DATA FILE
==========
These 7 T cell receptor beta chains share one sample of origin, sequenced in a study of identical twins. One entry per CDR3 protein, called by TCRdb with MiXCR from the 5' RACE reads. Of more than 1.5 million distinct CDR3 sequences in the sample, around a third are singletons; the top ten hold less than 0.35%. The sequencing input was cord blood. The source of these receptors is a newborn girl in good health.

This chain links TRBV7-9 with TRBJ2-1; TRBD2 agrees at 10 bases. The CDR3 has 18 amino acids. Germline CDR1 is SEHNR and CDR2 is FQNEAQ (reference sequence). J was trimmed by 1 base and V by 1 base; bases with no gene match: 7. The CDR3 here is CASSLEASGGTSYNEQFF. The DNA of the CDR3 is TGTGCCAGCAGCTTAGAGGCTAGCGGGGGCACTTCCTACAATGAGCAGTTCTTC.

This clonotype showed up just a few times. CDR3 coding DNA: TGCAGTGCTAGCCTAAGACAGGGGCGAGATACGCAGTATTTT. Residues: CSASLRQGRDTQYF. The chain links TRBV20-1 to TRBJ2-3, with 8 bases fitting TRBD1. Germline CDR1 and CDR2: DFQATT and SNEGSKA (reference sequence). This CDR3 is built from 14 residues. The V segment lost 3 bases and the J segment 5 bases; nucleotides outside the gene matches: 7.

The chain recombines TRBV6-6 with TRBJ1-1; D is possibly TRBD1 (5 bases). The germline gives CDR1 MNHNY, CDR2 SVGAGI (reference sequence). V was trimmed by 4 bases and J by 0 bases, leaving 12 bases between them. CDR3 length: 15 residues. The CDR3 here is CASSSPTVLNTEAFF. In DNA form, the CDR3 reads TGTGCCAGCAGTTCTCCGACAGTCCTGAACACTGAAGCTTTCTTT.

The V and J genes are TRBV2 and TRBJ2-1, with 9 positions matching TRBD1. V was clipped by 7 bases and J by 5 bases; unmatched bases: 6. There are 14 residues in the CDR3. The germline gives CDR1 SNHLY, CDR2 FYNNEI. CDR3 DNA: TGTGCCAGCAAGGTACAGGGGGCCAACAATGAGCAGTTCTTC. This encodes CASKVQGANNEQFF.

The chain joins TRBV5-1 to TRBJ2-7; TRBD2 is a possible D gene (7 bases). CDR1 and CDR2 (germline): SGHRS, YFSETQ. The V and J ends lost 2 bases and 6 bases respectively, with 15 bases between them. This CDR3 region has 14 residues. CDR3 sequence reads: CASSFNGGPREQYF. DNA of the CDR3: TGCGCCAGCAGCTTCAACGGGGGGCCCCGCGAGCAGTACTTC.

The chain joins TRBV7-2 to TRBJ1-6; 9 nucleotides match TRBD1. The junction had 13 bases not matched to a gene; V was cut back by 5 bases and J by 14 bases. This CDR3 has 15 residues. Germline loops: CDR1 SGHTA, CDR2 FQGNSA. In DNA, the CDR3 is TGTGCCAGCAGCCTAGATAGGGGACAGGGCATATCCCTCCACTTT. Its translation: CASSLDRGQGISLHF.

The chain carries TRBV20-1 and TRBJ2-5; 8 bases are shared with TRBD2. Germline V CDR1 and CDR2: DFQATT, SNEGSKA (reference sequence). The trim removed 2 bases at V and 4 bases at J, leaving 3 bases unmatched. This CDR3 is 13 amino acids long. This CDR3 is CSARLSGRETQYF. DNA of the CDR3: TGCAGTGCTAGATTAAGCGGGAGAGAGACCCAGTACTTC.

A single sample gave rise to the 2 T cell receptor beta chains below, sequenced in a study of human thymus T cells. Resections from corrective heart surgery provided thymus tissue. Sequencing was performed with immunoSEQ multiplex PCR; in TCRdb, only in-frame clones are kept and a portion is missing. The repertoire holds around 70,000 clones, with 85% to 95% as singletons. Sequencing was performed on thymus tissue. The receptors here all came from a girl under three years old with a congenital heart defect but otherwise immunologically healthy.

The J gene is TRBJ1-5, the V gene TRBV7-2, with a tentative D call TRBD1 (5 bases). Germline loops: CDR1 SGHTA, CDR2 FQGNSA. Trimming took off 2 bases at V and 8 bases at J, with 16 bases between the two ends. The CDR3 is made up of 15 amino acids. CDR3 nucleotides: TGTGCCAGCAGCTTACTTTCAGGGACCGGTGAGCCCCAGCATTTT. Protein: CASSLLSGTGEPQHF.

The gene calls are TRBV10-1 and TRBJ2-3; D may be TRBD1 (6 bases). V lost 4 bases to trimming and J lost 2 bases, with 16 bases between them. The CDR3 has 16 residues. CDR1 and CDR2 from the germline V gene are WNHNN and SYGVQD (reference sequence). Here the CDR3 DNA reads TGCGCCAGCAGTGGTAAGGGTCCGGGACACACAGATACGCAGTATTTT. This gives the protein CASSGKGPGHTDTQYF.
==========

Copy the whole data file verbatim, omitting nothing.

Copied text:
These 7 T cell receptor beta chains share one sample of origin, sequenced in a study of identical twins. One entry per CDR3 protein, called by TCRdb with MiXCR from the 5' RACE reads. Of more than 1.5 million distinct CDR3 sequences in the sample, around a third are singletons; the top ten hold less than 0.35%. The sequencing input was cord blood. The source of these receptors is a newborn girl in good health.

This chain links TRBV7-9 with TRBJ2-1; TRBD2 agrees at 10 bases. The CDR3 has 18 amino acids. Germline CDR1 is SEHNR and CDR2 is FQNEAQ (reference sequence). J was trimmed by 1 base and V by 1 base; bases with no gene match: 7. The CDR3 here is CASSLEASGGTSYNEQFF. The DNA of the CDR3 is TGTGCCAGCAGCTTAGAGGCTAGCGGGGGCACTTCCTACAATGAGCAGTTCTTC.

This clonotype showed up just a few times. CDR3 coding DNA: TGCAGTGCTAGCCTAAGACAGGGGCGAGATACGCAGTATTTT. Residues: CSASLRQGRDTQYF. The chain links TRBV20-1 to TRBJ2-3, with 8 bases fitting TRBD1. Germline CDR1 and CDR2: DFQATT and SNEGSKA (reference sequence). This CDR3 is built from 14 residues. The V segment lost 3 bases and the J segment 5 bases; nucleotides outside the gene matches: 7.

The chain recombines TRBV6-6 with TRBJ1-1; D is possibly TRBD1 (5 bases). The germline gives CDR1 MNHNY, CDR2 SVGAGI (reference sequence). V was trimmed by 4 bases and J by 0 bases, leaving 12 bases between them. CDR3 length: 15 residues. The CDR3 here is CASSSPTVLNTEAFF. In DNA form, the CDR3 reads TGTGCCAGCAGTTCTCCGACAGTCCTGAACACTGAAGCTTTCTTT.

The V and J genes are TRBV2 and TRBJ2-1, with 9 positions matching TRBD1. V was clipped by 7 bases and J by 5 bases; unmatched bases: 6. There are 14 residues in the CDR3. The germline gives CDR1 SNHLY, CDR2 FYNNEI. CDR3 DNA: TGTGCCAGCAAGGTACAGGGGGCCAACAATGAGCAGTTCTTC. This encodes CASKVQGANNEQFF.

The chain joins TRBV5-1 to TRBJ2-7; TRBD2 is a possible D gene (7 bases). CDR1 and CDR2 (germline): SGHRS, YFSETQ. The V and J ends lost 2 bases and 6 bases respectively, with 15 bases between them. This CDR3 region has 14 residues. CDR3 sequence reads: CASSFNGGPREQYF. DNA of the CDR3: TGCGCCAGCAGCTTCAACGGGGGGCCCCGCGAGCAGTACTTC.

The chain joins TRBV7-2 to TRBJ1-6; 9 nucleotides match TRBD1. The junction had 13 bases not matched to a gene; V was cut back by 5 bases and J by 14 bases. This CDR3 has 15 residues. Germline loops: CDR1 SGHTA, CDR2 FQGNSA. In DNA, the CDR3 is TGTGCCAGCAGCCTAGATAGGGGACAGGGCATATCCCTCCACTTT. Its translation: CASSLDRGQGISLHF.

The chain carries TRBV20-1 and TRBJ2-5; 8 bases are shared with TRBD2. Germline V CDR1 and CDR2: DFQATT, SNEGSKA (reference sequence). The trim removed 2 bases at V and 4 bases at J, leaving 3 bases unmatched. This CDR3 is 13 amino acids long. This CDR3 is CSARLSGRETQYF. DNA of the CDR3: TGCAGTGCTAGATTAAGCGGGAGAGAGACCCAGTACTTC.

A single sample gave rise to the 2 T cell receptor beta chains below, sequenced in a study of human thymus T cells. Resections from corrective heart surgery provided thymus tissue. Sequencing was performed with immunoSEQ multiplex PCR; in TCRdb, only in-frame clones are kept and a portion is missing. The repertoire holds around 70,000 clones, with 85% to 95% as singletons. Sequencing was performed on thymus tissue. The receptors here all came from a girl under three years old with a congenital heart defect but otherwise immunologically healthy.

The J gene is TRBJ1-5, the V gene TRBV7-2, with a tentative D call TRBD1 (5 bases). Germline loops: CDR1 SGHTA, CDR2 FQGNSA. Trimming took off 2 bases at V and 8 bases at J, with 16 bases between the two ends. The CDR3 is made up of 15 amino acids. CDR3 nucleotides: TGTGCCAGCAGCTTACTTTCAGGGACCGGTGAGCCCCAGCATTTT. Protein: CASSLLSGTGEPQHF.

The gene calls are TRBV10-1 and TRBJ2-3; D may be TRBD1 (6 bases). V lost 4 bases to trimming and J lost 2 bases, with 16 bases between them. The CDR3 has 16 residues. CDR1 and CDR2 from the germline V gene are WNHNN and SYGVQD (reference sequence). Here the CDR3 DNA reads TGCGCCAGCAGTGGTAAGGGTCCGGGACACACAGATACGCAGTATTTT. This gives the protein CASSGKGPGHTDTQYF.